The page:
Well, it was far from conclusive, but her hips and back legs are a little stiff with arthritis, so she is now on pain relief, and we are supplementing her raw diet with vitamins.

She does seem a lot better and is now one of the first at the door once again at walk time. We are continuing with the mild Puller exercises, and she looks happier in herself.  We will keep watch on her and take whatever steps necessary to keep her comfortable and enjoying life to the full.

Toby’s Fetch n Treat fun

Toby has a crack at the Fetch n Treat

Since Toby Pup started returning his feeding bowl to us every day, which we developed into a fun game with all of the dogs’ bowls, we often try out different things to see how he gets on.

We thought he might like to give the All For Paws Fetch n Treat a go.

The Fetch n Treat is a simple mechanical toy that requires a dog to drop a tennis ball into a hole at the top. The tennis ball travels down the chute and rolls out of the bottom of the toy, and as it does so it trips a lever which causes treats to fall out too!

As Toby loves toys AND treats, it’s no surprise that the Fetch n Treat is a big hit!

We tend to use Pet Munchies treats in most situations. For this toy, we cut a Lamb Stix treat along the length and then sliced it into tiny pieces.  We felt that these small pieces would work better in the mechanism, and so it proved.

The first step was to encourage him to drop the ball in the right place. As he knows the ‘give’ command (most of the time), we encouraged him into position and said ‘give’ while he was above the Fetch n Treat, and with some minor deflection, it went in. After 3 or 4 goes, we saw the lightbulb moment in his face, and off he went. Such fun to watch!

Heres Toby in action!

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Making Kefir

We get to grips with fermenting

When we had Betsy the milking goat, we began making Kefir as we had so much milk and we needed to find ways to use it!

It’s rumoured to be fantastic for gut health, containing a friendly probiotic and it’s so simple to make. You end up with a tart, slightly fizzy drink within 24 hours. Once you’ve bought your original Kefir grains, you can carry on making it forever, needing nothing else but fresh milk. And the grains multiply so you could potentially provide all your friends and family with their own supply.

On the TV this week, there was a programme called Save Money, Good Health and we were amused to see a section on making your own Kefir. At least they confirmed that it was indeed good for you as we have become quite addicted to it now! The trouble is, after losing the milking goat, we now have to buy milk, so it’s not quite so convenient any more.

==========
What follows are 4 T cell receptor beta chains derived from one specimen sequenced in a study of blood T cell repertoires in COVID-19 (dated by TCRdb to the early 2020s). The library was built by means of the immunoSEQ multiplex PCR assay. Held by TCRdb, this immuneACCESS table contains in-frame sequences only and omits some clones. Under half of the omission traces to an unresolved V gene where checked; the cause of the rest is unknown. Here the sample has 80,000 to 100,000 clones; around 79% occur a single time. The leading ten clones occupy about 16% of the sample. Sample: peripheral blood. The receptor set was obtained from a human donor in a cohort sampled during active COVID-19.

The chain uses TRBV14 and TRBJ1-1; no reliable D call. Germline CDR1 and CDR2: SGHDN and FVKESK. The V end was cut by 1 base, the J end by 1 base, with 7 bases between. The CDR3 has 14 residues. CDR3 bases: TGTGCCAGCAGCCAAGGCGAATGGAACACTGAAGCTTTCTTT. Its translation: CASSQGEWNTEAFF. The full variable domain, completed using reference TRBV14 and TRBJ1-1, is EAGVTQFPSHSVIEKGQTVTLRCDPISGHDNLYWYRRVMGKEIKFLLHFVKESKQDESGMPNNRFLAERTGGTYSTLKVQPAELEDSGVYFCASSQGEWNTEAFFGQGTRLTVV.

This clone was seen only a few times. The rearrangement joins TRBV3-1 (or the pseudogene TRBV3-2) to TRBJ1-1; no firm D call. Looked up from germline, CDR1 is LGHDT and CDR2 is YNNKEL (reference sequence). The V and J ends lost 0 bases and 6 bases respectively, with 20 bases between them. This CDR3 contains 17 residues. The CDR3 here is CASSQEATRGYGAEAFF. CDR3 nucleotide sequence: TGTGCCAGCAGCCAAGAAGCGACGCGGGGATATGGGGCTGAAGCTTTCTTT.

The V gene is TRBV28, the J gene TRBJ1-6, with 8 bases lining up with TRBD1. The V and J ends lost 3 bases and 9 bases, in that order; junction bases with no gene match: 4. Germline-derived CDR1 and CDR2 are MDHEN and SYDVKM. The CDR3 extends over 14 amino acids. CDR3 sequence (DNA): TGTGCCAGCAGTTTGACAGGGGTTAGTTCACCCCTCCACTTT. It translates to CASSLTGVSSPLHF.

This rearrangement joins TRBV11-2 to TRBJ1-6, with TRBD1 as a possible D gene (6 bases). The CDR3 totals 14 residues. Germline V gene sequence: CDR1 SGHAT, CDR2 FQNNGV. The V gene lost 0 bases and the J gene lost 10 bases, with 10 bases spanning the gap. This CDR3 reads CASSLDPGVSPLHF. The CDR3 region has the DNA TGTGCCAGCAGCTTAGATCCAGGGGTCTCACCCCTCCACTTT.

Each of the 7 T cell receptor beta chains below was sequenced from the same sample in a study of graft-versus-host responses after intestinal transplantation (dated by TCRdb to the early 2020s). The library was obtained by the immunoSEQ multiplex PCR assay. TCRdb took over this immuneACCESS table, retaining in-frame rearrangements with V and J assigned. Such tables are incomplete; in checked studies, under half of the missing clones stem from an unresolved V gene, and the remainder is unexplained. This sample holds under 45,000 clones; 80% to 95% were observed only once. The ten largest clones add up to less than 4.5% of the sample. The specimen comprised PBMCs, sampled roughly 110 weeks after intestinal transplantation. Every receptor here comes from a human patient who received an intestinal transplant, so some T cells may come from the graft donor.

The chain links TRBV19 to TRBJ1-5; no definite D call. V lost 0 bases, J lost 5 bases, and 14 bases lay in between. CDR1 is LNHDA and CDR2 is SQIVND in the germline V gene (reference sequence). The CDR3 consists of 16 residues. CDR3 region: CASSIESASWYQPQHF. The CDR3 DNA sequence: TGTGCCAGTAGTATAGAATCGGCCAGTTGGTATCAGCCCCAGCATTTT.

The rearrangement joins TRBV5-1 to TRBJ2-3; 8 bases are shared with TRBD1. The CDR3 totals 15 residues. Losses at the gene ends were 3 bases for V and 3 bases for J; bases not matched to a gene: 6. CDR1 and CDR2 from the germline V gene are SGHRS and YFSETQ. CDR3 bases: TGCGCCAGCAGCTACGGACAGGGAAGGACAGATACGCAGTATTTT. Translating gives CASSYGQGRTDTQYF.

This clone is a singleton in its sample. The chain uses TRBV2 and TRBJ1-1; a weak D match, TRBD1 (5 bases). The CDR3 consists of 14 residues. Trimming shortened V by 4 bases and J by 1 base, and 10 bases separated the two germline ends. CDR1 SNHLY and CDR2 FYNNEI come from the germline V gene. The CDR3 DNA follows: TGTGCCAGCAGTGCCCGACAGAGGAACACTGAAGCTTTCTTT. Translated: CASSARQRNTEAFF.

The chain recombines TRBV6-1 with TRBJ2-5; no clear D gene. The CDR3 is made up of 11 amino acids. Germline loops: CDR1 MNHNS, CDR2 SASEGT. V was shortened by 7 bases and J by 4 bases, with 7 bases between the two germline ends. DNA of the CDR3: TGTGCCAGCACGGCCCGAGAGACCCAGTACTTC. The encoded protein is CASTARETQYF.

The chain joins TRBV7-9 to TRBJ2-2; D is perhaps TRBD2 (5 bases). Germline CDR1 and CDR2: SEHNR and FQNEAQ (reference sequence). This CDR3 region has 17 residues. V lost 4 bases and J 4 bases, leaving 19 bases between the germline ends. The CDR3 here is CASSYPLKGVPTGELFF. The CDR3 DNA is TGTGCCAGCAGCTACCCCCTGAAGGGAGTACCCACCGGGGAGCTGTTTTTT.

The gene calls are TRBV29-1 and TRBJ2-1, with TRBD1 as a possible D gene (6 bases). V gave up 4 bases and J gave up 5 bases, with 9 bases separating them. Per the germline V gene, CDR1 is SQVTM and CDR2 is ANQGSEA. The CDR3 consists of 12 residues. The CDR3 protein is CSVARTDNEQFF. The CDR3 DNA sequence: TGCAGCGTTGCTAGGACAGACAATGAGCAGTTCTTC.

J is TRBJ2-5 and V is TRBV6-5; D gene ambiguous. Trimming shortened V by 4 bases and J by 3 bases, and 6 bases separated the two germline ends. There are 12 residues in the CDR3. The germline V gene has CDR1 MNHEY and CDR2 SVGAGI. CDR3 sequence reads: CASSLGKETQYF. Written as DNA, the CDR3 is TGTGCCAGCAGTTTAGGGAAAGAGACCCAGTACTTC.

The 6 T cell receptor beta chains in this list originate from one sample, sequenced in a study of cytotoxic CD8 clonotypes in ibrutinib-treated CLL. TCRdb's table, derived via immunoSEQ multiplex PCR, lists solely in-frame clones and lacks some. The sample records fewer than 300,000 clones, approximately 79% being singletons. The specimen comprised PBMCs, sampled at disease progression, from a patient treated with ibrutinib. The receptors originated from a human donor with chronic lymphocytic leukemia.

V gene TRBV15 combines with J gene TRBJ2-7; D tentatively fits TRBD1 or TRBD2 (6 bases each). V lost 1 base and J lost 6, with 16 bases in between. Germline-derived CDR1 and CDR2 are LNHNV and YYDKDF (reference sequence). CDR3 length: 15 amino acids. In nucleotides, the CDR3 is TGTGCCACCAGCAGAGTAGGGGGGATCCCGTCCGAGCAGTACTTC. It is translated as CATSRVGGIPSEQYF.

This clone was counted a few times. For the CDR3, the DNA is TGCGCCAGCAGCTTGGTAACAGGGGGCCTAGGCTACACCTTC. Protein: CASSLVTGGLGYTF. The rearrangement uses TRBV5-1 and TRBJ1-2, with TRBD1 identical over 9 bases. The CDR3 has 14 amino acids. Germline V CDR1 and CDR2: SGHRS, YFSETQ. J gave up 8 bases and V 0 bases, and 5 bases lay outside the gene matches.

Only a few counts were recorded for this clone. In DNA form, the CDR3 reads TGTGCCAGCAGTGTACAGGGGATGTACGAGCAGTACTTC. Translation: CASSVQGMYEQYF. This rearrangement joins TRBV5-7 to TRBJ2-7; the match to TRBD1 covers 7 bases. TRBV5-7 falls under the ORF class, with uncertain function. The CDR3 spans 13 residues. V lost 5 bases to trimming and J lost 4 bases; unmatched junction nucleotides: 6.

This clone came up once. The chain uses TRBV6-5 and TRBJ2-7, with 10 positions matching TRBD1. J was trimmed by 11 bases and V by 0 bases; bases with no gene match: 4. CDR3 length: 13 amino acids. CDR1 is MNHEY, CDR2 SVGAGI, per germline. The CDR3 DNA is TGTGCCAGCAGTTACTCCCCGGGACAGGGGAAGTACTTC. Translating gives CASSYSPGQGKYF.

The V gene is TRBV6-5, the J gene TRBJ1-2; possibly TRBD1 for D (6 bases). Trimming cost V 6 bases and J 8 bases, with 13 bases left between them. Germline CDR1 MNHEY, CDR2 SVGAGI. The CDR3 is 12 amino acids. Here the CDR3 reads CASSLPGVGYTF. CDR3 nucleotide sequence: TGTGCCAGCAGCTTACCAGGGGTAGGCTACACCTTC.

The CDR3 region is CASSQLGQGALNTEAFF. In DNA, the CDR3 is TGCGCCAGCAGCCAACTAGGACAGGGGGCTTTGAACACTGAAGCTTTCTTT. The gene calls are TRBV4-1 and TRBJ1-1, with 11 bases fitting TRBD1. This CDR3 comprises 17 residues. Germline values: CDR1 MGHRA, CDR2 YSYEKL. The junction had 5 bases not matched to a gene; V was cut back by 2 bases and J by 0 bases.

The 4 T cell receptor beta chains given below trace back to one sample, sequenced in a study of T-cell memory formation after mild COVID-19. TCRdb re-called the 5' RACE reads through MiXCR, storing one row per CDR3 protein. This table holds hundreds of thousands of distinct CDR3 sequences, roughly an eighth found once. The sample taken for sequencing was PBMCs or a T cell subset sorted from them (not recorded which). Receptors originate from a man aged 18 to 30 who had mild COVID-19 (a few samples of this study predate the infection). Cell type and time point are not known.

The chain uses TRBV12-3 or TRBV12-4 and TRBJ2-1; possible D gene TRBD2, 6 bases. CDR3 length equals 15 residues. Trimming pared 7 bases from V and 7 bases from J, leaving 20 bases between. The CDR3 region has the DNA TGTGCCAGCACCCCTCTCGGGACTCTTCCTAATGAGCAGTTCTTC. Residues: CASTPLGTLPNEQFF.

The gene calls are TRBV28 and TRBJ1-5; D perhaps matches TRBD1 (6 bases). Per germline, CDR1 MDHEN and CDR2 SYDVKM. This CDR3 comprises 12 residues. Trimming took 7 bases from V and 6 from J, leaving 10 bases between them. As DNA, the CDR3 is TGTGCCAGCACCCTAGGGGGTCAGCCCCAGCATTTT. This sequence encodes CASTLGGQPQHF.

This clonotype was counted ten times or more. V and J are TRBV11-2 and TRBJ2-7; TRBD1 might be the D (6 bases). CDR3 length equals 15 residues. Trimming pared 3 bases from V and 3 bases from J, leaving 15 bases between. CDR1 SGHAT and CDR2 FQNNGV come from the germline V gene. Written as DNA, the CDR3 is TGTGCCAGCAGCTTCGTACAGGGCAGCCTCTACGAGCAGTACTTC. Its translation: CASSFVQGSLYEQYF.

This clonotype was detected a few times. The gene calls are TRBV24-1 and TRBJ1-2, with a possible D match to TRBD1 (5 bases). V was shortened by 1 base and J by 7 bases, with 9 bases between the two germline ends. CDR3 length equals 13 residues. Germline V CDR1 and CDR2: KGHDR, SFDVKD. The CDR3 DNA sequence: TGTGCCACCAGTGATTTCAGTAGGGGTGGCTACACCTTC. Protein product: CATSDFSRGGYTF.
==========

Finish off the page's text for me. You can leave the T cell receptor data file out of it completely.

In other news, Toby reached the grand old age of 1 year and we took him to the vet for hip and elbow scoring. We are now awaiting the results.

He has been as busy as ever learning new tricks and road testing products. See his latest Tobeo, showing how it’s done with the Fetch and Treat.

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The weather gets the better of us

We’re all feeling rather soggy…

We live in Scotland, we expect rain, but do we really have to have it every single day? It feels like it’s not stopped for months now.  A few weeks ago we suddenly had a morning of sunshine and in a panic, we cut the grass. Of course the rain wasn’t gone for long and it came back with a vengeance.  The grass lay on the ground sopping wet and getting trampled by happy dogs who were delighted that they now had a clear view of the swallows right across the field and maybe a sporting chance of catching them!

A few weeks on and we had another morning of sunshine, panic again, turn the grass to fluff it up and let it dry out a bit, and then in the afternoon, out with the baler, avoiding the really boggy areas so we didn’t get stuck.

We were quite pleased after a couple of hours when we had 150 bales, that was until we tried to lift them.  Each one was weighed down with water and extemely heavy.  It was also getting dark but we had to get them under cover. We soldiered on in the pitch black until we had them all under a tarpaulin and then crawled off to bed.

Each day if there is a glimpse of the sun, we uncover them. Of course once we turn our backs the rain starts and we have to rush out to wrestle with the soaking wet and flapping tarpaulin. It is highly unlikely that they will be edible so we shall just have to bite the bullet and buy some in. Somebody out there must have had more luck with the weather than us!

On a more cheerful note, we picked up our Suffolk tup for this year and introduced him to the girls, they didn’t reject him quite as badly as last year’s tup so he must be better looking, maybe the Brad Pitt of the sheep world! We put a crayon on him so we can tell when he’s done his thing and make a note the ewe’s ear tag number. That way we will have an idea of when they are due to lamb next year. Already there are some red rumps out there so we know he’s off to a good start!

Due to the awful weather, we haven’t been able to do much tracking with Toby, so instead we’ve been working with him indoors and here’s his latest Tobeo!